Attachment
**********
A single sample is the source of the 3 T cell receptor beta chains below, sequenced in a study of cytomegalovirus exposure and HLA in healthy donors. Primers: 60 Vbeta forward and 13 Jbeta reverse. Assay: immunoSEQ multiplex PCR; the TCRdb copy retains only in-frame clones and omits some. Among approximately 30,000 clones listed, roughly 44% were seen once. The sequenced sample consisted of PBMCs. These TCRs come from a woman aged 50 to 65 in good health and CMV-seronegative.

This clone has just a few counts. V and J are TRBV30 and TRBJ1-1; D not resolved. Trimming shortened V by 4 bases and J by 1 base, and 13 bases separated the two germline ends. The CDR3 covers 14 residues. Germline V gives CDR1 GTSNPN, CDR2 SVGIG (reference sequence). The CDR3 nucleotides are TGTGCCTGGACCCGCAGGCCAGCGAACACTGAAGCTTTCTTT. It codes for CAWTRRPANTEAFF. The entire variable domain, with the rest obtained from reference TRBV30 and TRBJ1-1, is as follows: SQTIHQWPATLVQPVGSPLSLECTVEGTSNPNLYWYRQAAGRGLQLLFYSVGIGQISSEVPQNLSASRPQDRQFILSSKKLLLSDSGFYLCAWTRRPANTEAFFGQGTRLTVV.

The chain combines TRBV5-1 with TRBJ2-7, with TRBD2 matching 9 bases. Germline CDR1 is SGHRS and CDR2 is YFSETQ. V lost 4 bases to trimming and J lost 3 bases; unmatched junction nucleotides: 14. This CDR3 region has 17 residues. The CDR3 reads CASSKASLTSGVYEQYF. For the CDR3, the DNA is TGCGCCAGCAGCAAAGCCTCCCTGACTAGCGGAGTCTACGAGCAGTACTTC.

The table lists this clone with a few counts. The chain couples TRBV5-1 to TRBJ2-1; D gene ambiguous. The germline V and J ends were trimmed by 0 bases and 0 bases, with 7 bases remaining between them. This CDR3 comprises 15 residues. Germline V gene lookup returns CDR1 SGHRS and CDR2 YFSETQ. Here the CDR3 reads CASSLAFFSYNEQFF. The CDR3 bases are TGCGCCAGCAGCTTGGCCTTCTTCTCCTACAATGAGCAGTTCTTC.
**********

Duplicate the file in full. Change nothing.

A single sample is the source of the 3 T cell receptor beta chains below, sequenced in a study of cytomegalovirus exposure and HLA in healthy donors. Primers: 60 Vbeta forward and 13 Jbeta reverse. Assay: immunoSEQ multiplex PCR; the TCRdb copy retains only in-frame clones and omits some. Among approximately 30,000 clones listed, roughly 44% were seen once. The sequenced sample consisted of PBMCs. These TCRs come from a woman aged 50 to 65 in good health and CMV-seronegative.

This clone has just a few counts. V and J are TRBV30 and TRBJ1-1; D not resolved. Trimming shortened V by 4 bases and J by 1 base, and 13 bases separated the two germline ends. The CDR3 covers 14 residues. Germline V gives CDR1 GTSNPN, CDR2 SVGIG (reference sequence). The CDR3 nucleotides are TGTGCCTGGACCCGCAGGCCAGCGAACACTGAAGCTTTCTTT. It codes for CAWTRRPANTEAFF. The entire variable domain, with the rest obtained from reference TRBV30 and TRBJ1-1, is as follows: SQTIHQWPATLVQPVGSPLSLECTVEGTSNPNLYWYRQAAGRGLQLLFYSVGIGQISSEVPQNLSASRPQDRQFILSSKKLLLSDSGFYLCAWTRRPANTEAFFGQGTRLTVV.

The chain combines TRBV5-1 with TRBJ2-7, with TRBD2 matching 9 bases. Germline CDR1 is SGHRS and CDR2 is YFSETQ. V lost 4 bases to trimming and J lost 3 bases; unmatched junction nucleotides: 14. This CDR3 region has 17 residues. The CDR3 reads CASSKASLTSGVYEQYF. For the CDR3, the DNA is TGCGCCAGCAGCAAAGCCTCCCTGACTAGCGGAGTCTACGAGCAGTACTTC.

The table lists this clone with a few counts. The chain couples TRBV5-1 to TRBJ2-1; D gene ambiguous. The germline V and J ends were trimmed by 0 bases and 0 bases, with 7 bases remaining between them. This CDR3 comprises 15 residues. Germline V gene lookup returns CDR1 SGHRS and CDR2 YFSETQ. Here the CDR3 reads CASSLAFFSYNEQFF. The CDR3 bases are TGCGCCAGCAGCTTGGCCTTCTTCTCCTACAATGAGCAGTTCTTC.